Read more...
    Written on Saturday, 14 October 2017 12:38 Be the first to comment! Read 212 times
  • Medway Council Fails the Medway Test Yet Again

    Update: From around 10 p.m. Monday, emails from Simon Harrington (Student Services Manager, Medway Council), informing parents whether child (no name) has passed the Medway Test or not, but no scores. Closing date for Review is next Monday, 19th October, so day lost in short time scale. At least he is trying!

    Following the 2016 Medway Test debacle, when wrong scores were sent out to some families whose children had taken the Medway Test, there is tremendous frustration this year, as the online system is failing to work at the time of writing (9 p.m., 9th October), results supposed to be available from 4 p.m.

    The Medway Council Twitter account offered a typically useless response, at 4.14 p.m, after which everyone appears to have gone home:

    “We're experiencing technical difficulties with our telephone lines. Apologies for any inconvenience caused”

     

    Naturally no mention of the online service not working. Who do they think they will fool!

    Update, 8 p.m from Medway Council:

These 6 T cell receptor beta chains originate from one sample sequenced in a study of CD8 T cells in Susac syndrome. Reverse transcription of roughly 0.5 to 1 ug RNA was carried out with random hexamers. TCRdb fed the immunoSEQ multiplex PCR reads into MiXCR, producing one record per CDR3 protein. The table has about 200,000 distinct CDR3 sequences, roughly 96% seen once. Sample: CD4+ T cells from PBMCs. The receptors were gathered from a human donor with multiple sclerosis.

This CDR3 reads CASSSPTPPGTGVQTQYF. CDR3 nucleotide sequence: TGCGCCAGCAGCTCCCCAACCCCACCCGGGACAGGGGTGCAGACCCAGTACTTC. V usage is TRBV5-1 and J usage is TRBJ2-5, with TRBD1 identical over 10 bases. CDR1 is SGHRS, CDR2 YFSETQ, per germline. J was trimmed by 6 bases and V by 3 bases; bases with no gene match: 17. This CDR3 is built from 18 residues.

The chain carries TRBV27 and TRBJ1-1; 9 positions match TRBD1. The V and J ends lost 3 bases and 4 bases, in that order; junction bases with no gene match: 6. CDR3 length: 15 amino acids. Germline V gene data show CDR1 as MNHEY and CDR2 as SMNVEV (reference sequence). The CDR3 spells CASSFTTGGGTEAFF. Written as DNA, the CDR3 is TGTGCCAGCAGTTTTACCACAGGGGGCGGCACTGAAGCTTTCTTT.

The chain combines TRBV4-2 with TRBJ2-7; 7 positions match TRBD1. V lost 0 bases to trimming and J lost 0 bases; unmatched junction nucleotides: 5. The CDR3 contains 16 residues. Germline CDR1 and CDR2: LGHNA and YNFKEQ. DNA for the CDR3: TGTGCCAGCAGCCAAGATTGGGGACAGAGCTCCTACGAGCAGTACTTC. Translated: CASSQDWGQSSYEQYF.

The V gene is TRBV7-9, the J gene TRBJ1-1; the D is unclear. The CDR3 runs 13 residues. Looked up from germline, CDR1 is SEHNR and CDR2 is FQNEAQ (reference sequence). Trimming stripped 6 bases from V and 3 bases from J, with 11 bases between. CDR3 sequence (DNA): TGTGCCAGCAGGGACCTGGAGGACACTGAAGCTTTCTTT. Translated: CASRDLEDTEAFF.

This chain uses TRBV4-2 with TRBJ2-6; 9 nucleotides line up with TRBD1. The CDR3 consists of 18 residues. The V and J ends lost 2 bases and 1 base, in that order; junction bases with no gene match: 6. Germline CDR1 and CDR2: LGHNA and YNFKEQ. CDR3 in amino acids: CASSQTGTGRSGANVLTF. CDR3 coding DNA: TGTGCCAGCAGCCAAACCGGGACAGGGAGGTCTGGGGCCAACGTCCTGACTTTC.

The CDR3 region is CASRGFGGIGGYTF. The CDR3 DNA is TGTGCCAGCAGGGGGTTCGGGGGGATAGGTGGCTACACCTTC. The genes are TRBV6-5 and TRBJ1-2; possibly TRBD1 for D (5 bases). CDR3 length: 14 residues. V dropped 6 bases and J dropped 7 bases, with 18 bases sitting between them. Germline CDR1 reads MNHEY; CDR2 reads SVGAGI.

We know that sometimes there is a delay through service providers but please be assured they have all been sent.

     

    How unfortunate that all the service providers in the system had a delay of at least two hours!

    At present the Council appears to have provided no further information, although I understand that the pass mark this year is 495, and that results have been sent in the post, hopefully to arrive tomorrow, Tuesday. You may find that your child’s headteacher is willing to divulge the score earlier tomorrow.

    As with last year’s failure, I would have thought it worthwhile deploying an officer after 5 p.m. to solve the problem, but ‘Serving You’ clearly does not extend to this.

    Medway Council Logo 

    Those not caught up in this situation may be unable to comprehend the angst caused to families who have been waiting anxiously for outcomes that may decide their children’s future education path, but I can assure them it is very real, and unfortunately typical of Medway Council’s incompetence.

    Read more...
    Written on Monday, 09 October 2017 21:09 1 comment Read 432 times